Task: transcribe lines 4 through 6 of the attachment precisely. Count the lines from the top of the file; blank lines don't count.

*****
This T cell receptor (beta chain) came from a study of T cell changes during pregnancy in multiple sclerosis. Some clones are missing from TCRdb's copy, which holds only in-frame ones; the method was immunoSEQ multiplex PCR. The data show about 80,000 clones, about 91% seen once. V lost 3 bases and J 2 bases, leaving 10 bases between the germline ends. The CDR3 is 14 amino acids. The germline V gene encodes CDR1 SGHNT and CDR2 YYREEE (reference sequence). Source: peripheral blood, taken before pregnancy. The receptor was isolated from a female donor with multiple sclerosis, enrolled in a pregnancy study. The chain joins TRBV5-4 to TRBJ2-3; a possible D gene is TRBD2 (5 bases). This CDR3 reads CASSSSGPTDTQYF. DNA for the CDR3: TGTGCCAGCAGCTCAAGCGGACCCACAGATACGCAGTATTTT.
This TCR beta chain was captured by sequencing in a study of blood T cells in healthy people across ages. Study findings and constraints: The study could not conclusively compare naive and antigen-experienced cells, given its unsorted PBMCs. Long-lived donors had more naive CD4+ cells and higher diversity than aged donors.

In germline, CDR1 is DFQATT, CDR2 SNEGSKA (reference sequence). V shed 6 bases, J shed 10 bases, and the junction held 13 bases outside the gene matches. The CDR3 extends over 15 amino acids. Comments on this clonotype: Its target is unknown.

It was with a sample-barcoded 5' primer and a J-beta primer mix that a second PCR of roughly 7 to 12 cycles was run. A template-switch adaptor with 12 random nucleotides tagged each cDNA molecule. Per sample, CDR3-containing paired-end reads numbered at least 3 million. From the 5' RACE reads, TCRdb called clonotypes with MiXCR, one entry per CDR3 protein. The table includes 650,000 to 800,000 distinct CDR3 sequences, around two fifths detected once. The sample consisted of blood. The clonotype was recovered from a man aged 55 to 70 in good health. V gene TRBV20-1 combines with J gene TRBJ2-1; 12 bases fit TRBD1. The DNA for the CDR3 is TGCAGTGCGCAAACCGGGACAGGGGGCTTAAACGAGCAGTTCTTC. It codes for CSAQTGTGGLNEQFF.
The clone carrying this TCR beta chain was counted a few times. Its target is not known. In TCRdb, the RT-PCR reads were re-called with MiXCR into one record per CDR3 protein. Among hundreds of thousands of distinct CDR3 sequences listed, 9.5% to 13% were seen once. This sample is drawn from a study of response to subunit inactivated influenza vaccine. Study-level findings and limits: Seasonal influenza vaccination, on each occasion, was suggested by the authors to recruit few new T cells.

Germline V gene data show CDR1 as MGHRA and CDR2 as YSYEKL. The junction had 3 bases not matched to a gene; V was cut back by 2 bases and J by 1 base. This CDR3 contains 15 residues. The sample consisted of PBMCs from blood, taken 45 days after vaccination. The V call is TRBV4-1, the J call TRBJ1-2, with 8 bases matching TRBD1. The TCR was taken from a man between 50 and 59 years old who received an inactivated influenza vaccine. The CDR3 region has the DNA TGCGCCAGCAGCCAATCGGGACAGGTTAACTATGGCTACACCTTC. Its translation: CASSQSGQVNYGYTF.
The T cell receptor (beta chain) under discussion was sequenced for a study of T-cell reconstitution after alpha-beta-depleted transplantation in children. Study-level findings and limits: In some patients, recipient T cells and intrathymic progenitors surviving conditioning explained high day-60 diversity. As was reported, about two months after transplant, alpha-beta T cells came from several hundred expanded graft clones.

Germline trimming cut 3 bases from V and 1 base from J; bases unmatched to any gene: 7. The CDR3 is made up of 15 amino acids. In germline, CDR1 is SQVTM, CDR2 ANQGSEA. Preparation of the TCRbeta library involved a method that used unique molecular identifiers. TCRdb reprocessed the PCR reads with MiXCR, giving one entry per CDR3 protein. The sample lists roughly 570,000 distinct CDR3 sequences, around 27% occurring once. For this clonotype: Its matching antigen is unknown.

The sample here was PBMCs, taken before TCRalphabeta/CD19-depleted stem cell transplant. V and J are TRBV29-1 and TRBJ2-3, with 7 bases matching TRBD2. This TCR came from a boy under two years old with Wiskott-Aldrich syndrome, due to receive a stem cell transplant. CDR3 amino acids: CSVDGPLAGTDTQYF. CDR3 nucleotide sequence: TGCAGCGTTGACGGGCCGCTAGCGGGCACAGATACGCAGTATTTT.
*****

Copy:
It was with a sample-barcoded 5' primer and a J-beta primer mix that a second PCR of roughly 7 to 12 cycles was run. A template-switch adaptor with 12 random nucleotides tagged each cDNA molecule. Per sample, CDR3-containing paired-end reads numbered at least 3 million. From the 5' RACE reads, TCRdb called clonotypes with MiXCR, one entry per CDR3 protein. The table includes 650,000 to 800,000 distinct CDR3 sequences, around two fifths detected once. The sample consisted of blood. The clonotype was recovered from a man aged 55 to 70 in good health. V gene TRBV20-1 combines with J gene TRBJ2-1; 12 bases fit TRBD1. The DNA for the CDR3 is TGCAGTGCGCAAACCGGGACAGGGGGCTTAAACGAGCAGTTCTTC. It codes for CSAQTGTGGLNEQFF.
The clone carrying this TCR beta chain was counted a few times. Its target is not known. In TCRdb, the RT-PCR reads were re-called with MiXCR into one record per CDR3 protein. Among hundreds of thousands of distinct CDR3 sequences listed, 9.5% to 13% were seen once. This sample is drawn from a study of response to subunit inactivated influenza vaccine. Study-level findings and limits: Seasonal influenza vaccination, on each occasion, was suggested by the authors to recruit few new T cells.

Germline V gene data show CDR1 as MGHRA and CDR2 as YSYEKL. The junction had 3 bases not matched to a gene; V was cut back by 2 bases and J by 1 base. This CDR3 contains 15 residues. The sample consisted of PBMCs from blood, taken 45 days after vaccination. The V call is TRBV4-1, the J call TRBJ1-2, with 8 bases matching TRBD1. The TCR was taken from a man between 50 and 59 years old who received an inactivated influenza vaccine. The CDR3 region has the DNA TGCGCCAGCAGCCAATCGGGACAGGTTAACTATGGCTACACCTTC. Its translation: CASSQSGQVNYGYTF.